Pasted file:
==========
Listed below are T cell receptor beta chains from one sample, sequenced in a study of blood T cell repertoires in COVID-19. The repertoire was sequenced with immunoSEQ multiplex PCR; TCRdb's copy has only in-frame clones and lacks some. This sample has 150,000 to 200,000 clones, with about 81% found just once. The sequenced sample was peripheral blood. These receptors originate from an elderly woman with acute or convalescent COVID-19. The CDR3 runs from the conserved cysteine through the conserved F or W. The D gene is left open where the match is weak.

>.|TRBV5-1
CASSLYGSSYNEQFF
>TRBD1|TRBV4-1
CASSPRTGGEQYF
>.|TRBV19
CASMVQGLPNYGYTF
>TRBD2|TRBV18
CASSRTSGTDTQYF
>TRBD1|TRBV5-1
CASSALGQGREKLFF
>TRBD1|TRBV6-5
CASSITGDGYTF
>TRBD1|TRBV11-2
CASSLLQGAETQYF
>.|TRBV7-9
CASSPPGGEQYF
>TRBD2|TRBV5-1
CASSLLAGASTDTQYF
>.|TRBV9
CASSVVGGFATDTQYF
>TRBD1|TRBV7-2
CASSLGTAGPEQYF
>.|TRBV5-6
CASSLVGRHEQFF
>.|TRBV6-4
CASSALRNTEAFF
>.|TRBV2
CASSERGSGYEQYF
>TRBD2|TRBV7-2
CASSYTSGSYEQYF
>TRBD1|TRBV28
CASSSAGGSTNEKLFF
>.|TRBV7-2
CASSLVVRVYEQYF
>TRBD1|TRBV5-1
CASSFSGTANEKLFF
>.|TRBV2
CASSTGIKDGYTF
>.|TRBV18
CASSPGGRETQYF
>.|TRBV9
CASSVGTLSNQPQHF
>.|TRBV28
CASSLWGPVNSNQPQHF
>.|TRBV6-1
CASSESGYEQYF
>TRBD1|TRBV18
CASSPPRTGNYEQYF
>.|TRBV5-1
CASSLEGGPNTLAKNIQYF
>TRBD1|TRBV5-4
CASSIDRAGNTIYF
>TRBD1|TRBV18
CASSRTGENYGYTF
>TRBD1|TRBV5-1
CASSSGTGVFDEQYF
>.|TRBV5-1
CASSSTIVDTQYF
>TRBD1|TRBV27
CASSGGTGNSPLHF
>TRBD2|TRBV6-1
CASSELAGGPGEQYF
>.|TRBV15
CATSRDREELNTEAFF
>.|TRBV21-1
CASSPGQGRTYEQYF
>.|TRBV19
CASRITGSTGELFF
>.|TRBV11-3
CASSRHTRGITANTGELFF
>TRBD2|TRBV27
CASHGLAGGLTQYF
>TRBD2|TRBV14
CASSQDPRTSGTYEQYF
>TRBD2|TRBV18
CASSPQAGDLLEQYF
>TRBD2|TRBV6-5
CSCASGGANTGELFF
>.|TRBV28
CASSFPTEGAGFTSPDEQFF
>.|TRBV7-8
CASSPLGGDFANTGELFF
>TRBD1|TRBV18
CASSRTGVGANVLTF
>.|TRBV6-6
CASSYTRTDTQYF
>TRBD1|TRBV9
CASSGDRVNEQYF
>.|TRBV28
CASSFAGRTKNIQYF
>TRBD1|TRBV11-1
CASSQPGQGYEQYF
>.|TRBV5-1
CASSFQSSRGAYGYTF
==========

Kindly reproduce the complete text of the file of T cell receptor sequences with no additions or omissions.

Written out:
Listed below are T cell receptor beta chains from one sample, sequenced in a study of blood T cell repertoires in COVID-19. The repertoire was sequenced with immunoSEQ multiplex PCR; TCRdb's copy has only in-frame clones and lacks some. This sample has 150,000 to 200,000 clones, with about 81% found just once. The sequenced sample was peripheral blood. These receptors originate from an elderly woman with acute or convalescent COVID-19. The CDR3 runs from the conserved cysteine through the conserved F or W. The D gene is left open where the match is weak.

>.|TRBV5-1
CASSLYGSSYNEQFF
>TRBD1|TRBV4-1
CASSPRTGGEQYF
>.|TRBV19
CASMVQGLPNYGYTF
>TRBD2|TRBV18
CASSRTSGTDTQYF
>TRBD1|TRBV5-1
CASSALGQGREKLFF
>TRBD1|TRBV6-5
CASSITGDGYTF
>TRBD1|TRBV11-2
CASSLLQGAETQYF
>.|TRBV7-9
CASSPPGGEQYF
>TRBD2|TRBV5-1
CASSLLAGASTDTQYF
>.|TRBV9
CASSVVGGFATDTQYF
>TRBD1|TRBV7-2
CASSLGTAGPEQYF
>.|TRBV5-6
CASSLVGRHEQFF
>.|TRBV6-4
CASSALRNTEAFF
>.|TRBV2
CASSERGSGYEQYF
>TRBD2|TRBV7-2
CASSYTSGSYEQYF
>TRBD1|TRBV28
CASSSAGGSTNEKLFF
>.|TRBV7-2
CASSLVVRVYEQYF
>TRBD1|TRBV5-1
CASSFSGTANEKLFF
>.|TRBV2
CASSTGIKDGYTF
>.|TRBV18
CASSPGGRETQYF
>.|TRBV9
CASSVGTLSNQPQHF
>.|TRBV28
CASSLWGPVNSNQPQHF
>.|TRBV6-1
CASSESGYEQYF
>TRBD1|TRBV18
CASSPPRTGNYEQYF
>.|TRBV5-1
CASSLEGGPNTLAKNIQYF
>TRBD1|TRBV5-4
CASSIDRAGNTIYF
>TRBD1|TRBV18
CASSRTGENYGYTF
>TRBD1|TRBV5-1
CASSSGTGVFDEQYF
>.|TRBV5-1
CASSSTIVDTQYF
>TRBD1|TRBV27
CASSGGTGNSPLHF
>TRBD2|TRBV6-1
CASSELAGGPGEQYF
>.|TRBV15
CATSRDREELNTEAFF
>.|TRBV21-1
CASSPGQGRTYEQYF
>.|TRBV19
CASRITGSTGELFF
>.|TRBV11-3
CASSRHTRGITANTGELFF
>TRBD2|TRBV27
CASHGLAGGLTQYF
>TRBD2|TRBV14
CASSQDPRTSGTYEQYF
>TRBD2|TRBV18
CASSPQAGDLLEQYF
>TRBD2|TRBV6-5
CSCASGGANTGELFF
>.|TRBV28
CASSFPTEGAGFTSPDEQFF
>.|TRBV7-8
CASSPLGGDFANTGELFF
>TRBD1|TRBV18
CASSRTGVGANVLTF
>.|TRBV6-6
CASSYTRTDTQYF
>TRBD1|TRBV9
CASSGDRVNEQYF
>.|TRBV28
CASSFAGRTKNIQYF
>TRBD1|TRBV11-1
CASSQPGQGYEQYF
>.|TRBV5-1
CASSFQSSRGAYGYTF